[Media] allows us to see with new and fresh eyes aspects of human life and human society that we might not have otherwise seen.

Lee:
Media, at the highest level, connects us to issues and topics that are most important. It allows us to see with new and fresh eyes aspects of human life and human society that we might not have otherwise seen. So it's vitally important.

Grace:
As you're experiencing this cultural movement, do you have your sights set on a vision of the future that you are steering towards?

Lee:
As a nation, we've not lived out our creed -- “E Pluribus Unum”, out of the many, one. We have a long way to go. And as we've seen recently in this movement, there are a lot of George Floyd's before Mr. Floyd. And there's a structural racism that's been a part of the founding of this nation, and even before the founding of this nation. It would be my hope that we would have a future where there's opportunity for diverse voices to be heard, where diversity appears more clearly in our personal lives and in our work lives. We have a lot to do in that area. If you look at Hollywood, for instance, who are the executives who control the money? Both for women and people of color, there is a considerable amount of work to be done.

Grace:
Are there any resources, action items, or reading you would like to leave us with?

I would encourage all of us, myself included, to put ourselves in places and situations and circumstances that make us a little uncomfortable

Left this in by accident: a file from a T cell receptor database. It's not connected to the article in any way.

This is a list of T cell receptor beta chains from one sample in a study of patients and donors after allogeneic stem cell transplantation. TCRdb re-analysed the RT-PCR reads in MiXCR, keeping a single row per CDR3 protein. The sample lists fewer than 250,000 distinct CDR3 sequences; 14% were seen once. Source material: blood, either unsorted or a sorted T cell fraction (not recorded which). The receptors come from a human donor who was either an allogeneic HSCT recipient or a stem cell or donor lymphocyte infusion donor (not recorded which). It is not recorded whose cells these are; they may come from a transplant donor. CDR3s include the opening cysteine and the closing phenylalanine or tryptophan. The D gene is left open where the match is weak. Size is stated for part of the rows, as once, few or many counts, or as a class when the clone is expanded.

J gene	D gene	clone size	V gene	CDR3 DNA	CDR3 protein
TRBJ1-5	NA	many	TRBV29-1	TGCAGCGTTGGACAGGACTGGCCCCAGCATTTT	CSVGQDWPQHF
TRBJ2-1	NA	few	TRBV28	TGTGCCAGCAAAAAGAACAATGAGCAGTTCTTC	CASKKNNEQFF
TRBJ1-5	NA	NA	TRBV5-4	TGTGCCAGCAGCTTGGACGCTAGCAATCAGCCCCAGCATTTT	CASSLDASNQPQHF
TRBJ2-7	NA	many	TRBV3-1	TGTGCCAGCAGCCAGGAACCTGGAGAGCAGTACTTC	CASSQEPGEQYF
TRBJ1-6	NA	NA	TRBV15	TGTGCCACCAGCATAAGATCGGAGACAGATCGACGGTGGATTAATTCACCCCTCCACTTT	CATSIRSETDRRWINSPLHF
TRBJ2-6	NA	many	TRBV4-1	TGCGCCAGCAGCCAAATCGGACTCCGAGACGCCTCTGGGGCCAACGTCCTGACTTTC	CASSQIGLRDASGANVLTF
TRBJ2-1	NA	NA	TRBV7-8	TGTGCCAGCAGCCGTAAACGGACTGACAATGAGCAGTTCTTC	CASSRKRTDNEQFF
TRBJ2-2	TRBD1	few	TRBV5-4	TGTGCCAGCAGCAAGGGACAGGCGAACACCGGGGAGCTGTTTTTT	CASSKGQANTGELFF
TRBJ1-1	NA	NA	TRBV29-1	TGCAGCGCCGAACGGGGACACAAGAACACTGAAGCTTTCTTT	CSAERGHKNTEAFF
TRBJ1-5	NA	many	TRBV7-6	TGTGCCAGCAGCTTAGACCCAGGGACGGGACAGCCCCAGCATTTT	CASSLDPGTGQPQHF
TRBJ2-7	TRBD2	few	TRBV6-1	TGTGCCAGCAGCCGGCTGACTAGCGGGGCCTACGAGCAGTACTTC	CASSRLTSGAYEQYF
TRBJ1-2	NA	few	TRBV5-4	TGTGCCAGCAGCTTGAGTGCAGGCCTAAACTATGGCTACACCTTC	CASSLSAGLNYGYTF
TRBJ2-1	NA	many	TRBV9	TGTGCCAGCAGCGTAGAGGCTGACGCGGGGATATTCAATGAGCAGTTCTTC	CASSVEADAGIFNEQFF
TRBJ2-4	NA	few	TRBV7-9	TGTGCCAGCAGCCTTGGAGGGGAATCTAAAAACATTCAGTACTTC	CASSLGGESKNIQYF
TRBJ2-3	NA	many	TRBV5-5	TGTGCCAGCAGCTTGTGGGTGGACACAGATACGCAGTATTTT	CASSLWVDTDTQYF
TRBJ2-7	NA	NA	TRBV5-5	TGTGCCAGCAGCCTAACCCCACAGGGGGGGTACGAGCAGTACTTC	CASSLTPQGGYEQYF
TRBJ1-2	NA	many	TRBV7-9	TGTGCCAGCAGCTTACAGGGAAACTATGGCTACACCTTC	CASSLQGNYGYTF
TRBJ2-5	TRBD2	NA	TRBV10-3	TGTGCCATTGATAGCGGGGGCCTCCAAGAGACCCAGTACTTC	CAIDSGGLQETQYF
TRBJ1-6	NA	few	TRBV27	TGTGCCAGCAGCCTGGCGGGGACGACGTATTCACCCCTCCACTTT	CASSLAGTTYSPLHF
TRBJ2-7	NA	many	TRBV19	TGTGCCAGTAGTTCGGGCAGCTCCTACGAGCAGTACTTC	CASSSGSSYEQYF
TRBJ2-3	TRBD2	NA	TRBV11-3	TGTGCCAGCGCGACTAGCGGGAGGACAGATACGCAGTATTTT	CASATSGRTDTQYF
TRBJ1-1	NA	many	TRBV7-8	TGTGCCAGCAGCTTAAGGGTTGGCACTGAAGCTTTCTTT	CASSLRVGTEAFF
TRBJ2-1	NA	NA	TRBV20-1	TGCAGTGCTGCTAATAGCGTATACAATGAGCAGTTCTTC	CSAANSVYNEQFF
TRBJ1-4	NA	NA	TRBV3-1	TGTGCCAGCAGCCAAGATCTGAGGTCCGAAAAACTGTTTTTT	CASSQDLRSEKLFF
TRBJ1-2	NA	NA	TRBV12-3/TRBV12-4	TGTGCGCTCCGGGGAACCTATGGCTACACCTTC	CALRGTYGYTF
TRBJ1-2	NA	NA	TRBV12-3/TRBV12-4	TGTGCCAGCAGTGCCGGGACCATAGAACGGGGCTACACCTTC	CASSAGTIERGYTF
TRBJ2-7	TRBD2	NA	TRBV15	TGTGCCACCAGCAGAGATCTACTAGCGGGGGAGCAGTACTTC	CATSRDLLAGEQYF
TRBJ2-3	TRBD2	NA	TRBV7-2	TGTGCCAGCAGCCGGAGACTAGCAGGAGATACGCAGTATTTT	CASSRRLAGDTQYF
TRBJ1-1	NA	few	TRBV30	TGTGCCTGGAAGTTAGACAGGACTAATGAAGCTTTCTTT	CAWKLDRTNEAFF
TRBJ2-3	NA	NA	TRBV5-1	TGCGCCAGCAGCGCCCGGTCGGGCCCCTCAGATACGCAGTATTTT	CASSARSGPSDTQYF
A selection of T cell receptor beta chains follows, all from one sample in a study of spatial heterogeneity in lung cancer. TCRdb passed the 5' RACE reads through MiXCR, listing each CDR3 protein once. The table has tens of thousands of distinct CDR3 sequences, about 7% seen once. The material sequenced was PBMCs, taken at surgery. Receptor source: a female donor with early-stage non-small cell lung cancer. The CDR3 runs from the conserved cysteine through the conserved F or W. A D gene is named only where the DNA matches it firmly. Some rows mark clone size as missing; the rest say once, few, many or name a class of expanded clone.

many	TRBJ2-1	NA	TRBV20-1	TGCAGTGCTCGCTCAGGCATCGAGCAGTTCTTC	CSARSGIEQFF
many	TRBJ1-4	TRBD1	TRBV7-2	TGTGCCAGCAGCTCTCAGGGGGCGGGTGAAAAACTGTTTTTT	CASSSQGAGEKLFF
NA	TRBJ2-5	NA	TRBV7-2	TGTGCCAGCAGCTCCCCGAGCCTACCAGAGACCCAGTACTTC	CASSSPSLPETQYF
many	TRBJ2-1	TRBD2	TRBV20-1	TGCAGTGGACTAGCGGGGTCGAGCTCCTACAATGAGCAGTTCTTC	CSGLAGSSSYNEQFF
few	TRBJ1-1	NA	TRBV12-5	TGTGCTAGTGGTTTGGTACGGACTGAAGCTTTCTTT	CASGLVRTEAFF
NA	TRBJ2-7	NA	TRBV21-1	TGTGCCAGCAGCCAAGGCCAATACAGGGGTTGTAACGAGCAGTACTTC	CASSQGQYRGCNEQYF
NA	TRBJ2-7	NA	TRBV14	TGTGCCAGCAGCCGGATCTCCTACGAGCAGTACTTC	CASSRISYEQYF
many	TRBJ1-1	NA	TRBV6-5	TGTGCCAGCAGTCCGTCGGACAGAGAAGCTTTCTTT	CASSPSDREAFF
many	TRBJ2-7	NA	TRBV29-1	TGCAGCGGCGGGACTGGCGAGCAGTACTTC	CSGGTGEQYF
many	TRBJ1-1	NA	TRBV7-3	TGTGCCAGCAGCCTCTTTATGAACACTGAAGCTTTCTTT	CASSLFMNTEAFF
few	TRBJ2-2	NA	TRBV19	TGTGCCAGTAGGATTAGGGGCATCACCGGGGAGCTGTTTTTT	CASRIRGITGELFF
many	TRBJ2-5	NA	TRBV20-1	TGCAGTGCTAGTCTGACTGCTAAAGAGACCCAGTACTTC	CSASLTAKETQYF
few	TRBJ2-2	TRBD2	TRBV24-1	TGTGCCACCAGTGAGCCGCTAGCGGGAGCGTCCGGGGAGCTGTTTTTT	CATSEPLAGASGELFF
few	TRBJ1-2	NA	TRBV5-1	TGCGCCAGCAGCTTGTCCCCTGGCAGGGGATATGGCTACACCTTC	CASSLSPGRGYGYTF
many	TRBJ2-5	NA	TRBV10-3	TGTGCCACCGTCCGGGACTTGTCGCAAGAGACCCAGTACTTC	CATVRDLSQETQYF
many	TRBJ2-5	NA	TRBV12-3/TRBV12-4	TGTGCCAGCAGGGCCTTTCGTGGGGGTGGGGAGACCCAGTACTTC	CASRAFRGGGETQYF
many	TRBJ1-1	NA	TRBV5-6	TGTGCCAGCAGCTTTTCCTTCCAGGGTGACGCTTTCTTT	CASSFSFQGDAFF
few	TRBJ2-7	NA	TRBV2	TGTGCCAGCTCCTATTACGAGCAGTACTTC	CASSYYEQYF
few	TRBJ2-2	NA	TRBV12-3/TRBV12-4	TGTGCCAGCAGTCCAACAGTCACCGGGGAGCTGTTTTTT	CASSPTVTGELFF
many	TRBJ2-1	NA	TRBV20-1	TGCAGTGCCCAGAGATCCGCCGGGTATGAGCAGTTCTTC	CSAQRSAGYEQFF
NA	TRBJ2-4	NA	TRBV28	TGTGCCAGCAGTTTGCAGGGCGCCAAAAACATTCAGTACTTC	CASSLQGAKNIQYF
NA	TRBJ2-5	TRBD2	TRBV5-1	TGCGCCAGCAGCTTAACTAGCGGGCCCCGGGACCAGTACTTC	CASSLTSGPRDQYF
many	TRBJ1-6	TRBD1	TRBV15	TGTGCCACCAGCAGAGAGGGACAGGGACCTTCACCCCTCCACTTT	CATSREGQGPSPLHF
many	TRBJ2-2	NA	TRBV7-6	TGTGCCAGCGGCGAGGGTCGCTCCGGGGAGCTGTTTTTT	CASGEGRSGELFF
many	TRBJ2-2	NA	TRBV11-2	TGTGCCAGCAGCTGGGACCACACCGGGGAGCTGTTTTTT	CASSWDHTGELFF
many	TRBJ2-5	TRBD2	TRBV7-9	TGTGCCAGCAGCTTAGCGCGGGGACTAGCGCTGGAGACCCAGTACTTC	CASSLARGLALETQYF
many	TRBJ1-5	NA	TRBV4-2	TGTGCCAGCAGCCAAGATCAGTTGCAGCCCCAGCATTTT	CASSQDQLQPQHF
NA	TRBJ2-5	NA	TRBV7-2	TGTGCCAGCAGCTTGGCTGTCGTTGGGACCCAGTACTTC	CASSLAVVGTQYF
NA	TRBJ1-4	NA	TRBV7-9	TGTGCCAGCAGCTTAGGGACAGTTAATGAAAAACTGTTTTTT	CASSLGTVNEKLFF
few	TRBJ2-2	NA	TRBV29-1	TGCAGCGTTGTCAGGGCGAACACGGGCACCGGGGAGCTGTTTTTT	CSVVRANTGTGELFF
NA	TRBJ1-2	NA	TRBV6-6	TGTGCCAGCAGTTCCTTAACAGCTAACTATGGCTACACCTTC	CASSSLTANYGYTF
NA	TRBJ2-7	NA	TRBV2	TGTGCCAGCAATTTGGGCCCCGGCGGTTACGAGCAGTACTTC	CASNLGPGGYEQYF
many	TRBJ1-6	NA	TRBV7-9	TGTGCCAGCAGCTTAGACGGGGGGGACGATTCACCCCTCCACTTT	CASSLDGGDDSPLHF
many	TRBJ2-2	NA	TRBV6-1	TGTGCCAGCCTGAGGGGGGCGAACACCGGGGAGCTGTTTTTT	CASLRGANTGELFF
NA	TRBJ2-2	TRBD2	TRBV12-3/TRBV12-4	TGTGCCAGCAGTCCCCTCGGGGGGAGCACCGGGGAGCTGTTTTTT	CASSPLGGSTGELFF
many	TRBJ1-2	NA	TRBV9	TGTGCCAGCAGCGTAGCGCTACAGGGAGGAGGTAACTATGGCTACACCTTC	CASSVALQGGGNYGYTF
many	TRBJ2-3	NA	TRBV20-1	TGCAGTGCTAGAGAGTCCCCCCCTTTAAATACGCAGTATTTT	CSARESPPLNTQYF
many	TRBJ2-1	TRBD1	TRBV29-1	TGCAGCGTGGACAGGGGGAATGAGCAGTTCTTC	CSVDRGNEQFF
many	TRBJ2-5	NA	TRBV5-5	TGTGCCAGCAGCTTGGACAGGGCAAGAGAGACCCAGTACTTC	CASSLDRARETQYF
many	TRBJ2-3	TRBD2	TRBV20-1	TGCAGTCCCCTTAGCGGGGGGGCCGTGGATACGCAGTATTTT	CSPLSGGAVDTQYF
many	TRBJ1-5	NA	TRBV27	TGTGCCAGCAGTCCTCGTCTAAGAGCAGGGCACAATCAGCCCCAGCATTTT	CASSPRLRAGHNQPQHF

Lee:
There's a lot out there. I would say as a general rule, remember this: progress begins with discomfort. That's where change begins, with discomfort. So I would encourage all of us, myself included, to put ourselves in places and situations and circumstances that make us a little uncomfortable, whatever those are. You can figure those out. Making friends that you might not have made before, going to this social event that you had not gone to before, going to a cultural event that you might not have gone to before, going to this church which you might not have gone to before. Change really begins with discomfort. You know, the Greek word “crisis” really means change. And so we all need to be in a state of crisis.

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Would you like to participate in a future In Conversation video interview? Email grace@shift.io for more information. 

Grace Amodeo is a program manager at SHIFT, where she oversees the annual SHIFT Creative Fund grant program. She is a graduate of Emerson College, where she studied film with a concentration in directing narrative fiction. Grace lives in Los Angeles.
Read more by Grace Amodeo